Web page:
MATRIX: You were saying that the lighting was particularly difficult to maintain.
KATHERINE: Just because it was the biggest set up that we have ever had to deal with. They have never really had a pre-rigging electrics crew before, it was invented on this job. There is a rigging department and an electrics rigging department, pre-rigging doesn’t usually need to have their own team. We ended up having 8 in their crew, though we started off with 3. They set up the sets before the film crew arrived. And usually, when the film crew got there they would have to spend at least a day changing things around to suit. The government lobby set was the biggest lighting set up they had to do. There were a couple of nervous break downs doing that one. It was really stressful for the rigging guys because of the changes. They think they know what they are setting up and then it changes a number of times. Often they have to pull things down and then put them up again.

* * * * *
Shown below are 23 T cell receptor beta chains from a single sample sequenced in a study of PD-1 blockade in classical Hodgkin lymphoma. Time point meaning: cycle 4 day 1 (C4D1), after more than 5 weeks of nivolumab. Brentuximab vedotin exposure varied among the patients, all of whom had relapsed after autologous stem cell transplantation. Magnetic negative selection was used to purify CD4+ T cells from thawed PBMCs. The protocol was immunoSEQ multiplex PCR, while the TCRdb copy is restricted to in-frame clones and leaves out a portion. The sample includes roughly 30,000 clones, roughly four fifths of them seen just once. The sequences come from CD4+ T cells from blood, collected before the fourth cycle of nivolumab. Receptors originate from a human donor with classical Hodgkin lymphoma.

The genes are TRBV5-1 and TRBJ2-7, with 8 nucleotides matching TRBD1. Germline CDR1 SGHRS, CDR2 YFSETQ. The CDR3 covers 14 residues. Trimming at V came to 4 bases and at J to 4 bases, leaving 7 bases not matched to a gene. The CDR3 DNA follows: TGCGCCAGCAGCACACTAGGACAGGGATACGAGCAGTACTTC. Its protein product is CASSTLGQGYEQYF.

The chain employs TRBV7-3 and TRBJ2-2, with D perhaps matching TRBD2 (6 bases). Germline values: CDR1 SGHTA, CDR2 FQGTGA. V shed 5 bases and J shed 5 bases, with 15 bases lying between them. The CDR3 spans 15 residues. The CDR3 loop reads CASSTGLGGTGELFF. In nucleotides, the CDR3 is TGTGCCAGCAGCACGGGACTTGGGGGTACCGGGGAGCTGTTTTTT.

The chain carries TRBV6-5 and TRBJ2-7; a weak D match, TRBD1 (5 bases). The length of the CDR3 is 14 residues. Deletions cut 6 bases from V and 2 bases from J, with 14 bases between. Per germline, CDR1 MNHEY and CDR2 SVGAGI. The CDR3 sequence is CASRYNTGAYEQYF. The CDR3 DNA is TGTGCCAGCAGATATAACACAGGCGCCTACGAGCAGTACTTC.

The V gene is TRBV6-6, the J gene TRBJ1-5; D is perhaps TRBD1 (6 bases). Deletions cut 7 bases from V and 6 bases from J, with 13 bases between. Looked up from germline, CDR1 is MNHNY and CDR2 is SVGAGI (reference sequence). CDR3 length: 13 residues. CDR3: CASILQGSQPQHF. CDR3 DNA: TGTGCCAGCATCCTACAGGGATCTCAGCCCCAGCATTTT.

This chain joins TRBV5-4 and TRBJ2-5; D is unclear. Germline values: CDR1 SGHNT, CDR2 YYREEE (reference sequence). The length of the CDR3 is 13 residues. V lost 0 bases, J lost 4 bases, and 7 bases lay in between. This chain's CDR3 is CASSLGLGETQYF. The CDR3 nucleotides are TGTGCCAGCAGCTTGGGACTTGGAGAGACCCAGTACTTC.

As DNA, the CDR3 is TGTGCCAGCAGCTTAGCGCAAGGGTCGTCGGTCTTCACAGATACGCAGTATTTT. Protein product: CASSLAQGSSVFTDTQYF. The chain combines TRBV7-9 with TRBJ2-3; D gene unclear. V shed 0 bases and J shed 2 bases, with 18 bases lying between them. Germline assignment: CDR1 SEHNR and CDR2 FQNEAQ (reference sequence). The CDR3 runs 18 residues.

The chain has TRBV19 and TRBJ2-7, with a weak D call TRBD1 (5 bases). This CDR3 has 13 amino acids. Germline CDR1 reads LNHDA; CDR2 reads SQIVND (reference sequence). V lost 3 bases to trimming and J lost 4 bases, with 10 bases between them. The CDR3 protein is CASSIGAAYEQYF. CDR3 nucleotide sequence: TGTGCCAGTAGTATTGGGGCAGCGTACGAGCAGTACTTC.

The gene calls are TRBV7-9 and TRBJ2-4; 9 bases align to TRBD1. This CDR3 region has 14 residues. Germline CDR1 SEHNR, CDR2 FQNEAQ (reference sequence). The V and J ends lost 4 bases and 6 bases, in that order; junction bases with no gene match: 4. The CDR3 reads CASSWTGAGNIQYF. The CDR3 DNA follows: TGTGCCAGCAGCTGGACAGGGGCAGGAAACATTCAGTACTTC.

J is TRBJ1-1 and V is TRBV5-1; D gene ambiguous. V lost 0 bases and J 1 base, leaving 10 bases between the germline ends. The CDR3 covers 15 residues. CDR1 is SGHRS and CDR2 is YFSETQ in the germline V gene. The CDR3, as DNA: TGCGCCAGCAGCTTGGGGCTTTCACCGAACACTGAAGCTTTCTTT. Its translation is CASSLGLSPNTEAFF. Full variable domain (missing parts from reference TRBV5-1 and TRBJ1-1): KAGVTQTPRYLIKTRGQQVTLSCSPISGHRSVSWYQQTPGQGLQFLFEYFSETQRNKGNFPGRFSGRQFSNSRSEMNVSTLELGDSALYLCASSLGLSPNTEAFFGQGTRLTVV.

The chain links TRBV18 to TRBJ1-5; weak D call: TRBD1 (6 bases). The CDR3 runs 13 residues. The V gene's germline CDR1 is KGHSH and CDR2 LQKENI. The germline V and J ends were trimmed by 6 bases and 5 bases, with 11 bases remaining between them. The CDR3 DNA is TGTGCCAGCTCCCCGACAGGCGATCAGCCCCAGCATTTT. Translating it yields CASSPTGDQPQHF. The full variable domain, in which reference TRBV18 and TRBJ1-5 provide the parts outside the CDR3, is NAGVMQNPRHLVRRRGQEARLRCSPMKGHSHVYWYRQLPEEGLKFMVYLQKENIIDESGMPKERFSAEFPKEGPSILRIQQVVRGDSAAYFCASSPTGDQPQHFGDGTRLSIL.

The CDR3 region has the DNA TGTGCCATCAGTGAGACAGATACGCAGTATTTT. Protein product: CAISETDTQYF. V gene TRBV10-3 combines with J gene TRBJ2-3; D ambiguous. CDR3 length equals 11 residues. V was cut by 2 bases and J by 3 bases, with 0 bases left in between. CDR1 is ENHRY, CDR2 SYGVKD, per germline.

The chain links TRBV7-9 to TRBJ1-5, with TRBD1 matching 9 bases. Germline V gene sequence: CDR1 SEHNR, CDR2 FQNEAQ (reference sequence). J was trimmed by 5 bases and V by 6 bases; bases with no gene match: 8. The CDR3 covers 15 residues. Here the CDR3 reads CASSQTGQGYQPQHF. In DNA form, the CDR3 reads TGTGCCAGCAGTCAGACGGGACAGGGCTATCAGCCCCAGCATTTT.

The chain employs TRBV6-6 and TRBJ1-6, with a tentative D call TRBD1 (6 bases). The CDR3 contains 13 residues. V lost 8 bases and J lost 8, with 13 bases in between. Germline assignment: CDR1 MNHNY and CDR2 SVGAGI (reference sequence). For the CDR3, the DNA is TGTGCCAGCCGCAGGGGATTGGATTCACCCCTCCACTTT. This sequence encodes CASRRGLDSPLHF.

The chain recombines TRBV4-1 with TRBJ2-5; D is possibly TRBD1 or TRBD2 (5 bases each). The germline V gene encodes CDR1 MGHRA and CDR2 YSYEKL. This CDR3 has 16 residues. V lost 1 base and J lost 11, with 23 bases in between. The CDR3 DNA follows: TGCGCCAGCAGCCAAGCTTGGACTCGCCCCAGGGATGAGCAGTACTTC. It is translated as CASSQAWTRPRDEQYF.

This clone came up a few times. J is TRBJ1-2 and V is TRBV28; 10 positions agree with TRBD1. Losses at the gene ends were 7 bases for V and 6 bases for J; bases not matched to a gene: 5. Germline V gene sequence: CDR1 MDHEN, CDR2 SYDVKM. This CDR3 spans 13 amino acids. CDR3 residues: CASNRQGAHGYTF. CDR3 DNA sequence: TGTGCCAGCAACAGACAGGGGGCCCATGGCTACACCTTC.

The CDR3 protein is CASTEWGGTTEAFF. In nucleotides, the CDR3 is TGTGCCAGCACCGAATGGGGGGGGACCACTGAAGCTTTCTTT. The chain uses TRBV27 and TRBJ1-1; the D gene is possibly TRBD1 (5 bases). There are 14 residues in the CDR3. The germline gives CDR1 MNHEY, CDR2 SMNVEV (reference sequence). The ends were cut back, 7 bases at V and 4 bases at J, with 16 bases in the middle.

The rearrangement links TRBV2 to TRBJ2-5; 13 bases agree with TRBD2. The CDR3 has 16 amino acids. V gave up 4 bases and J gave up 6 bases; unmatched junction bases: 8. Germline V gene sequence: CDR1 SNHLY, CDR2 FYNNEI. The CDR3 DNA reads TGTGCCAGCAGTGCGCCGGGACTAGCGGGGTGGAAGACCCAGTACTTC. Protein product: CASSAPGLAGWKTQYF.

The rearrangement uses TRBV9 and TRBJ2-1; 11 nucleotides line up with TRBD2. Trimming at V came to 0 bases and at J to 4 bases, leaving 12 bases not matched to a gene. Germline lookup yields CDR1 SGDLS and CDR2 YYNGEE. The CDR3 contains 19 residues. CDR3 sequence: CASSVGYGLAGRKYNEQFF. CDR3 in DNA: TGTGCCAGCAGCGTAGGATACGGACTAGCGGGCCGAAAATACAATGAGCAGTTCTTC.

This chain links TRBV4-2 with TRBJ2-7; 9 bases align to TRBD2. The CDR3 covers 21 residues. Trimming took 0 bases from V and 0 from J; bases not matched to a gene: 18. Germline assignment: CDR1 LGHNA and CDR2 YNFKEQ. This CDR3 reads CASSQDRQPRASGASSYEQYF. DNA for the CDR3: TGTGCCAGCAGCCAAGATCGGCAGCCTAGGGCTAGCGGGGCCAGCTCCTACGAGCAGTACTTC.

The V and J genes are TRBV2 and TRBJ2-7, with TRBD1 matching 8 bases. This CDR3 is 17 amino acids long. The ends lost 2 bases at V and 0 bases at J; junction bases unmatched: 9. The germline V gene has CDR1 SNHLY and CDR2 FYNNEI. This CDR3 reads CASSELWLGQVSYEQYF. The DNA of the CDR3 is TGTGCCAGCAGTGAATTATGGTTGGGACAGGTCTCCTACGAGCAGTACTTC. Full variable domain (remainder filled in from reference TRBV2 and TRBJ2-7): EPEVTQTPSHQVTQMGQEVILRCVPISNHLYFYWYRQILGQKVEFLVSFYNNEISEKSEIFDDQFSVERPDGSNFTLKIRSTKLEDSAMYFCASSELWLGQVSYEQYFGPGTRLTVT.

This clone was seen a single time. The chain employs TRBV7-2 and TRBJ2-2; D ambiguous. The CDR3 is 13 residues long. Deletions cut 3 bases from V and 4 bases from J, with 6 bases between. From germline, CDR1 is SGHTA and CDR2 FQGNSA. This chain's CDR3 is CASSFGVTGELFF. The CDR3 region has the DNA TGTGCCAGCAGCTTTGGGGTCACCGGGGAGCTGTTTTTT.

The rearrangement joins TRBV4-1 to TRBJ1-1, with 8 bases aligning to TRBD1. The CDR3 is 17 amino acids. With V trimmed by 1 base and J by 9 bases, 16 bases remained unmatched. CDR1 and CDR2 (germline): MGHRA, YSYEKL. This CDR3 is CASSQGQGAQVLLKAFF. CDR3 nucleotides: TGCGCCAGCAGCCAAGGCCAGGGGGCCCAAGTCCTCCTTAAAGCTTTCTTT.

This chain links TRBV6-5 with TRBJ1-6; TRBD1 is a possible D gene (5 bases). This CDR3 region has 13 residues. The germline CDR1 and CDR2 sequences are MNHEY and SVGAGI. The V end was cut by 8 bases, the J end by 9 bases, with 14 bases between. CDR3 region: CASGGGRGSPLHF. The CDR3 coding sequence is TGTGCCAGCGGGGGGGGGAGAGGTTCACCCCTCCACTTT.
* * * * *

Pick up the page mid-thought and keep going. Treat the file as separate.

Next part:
MATRIX: The government lobby is a really big rig to have to change.
KATHERINE: And that got changed quite a bit. All the scaffolding from behind, once they had set up the lights, got moved forward, so that had to be done again. And they don’t get much time to do it because they are setting up other sets as well. So as soon as they finish that they have to move on to the next set. It is not like a normal film where you set up the lights on the day or a couple of days before, because it is all specialized lighting, which has really paid off because it looks so special.
MATRIX: What is your take on ‘The Matrix’?
KATHERINE: I think it is a great script and have really enjoyed what I have seen. I think it is going to come together really well, I have a lot of enthusiasm for it. It has a really polished look to it. I like the slickness of the photography, the lighting is incredible and the directors are doing great work.
MATRIX: Thanks Katherine.
Interview by Spencer Lamm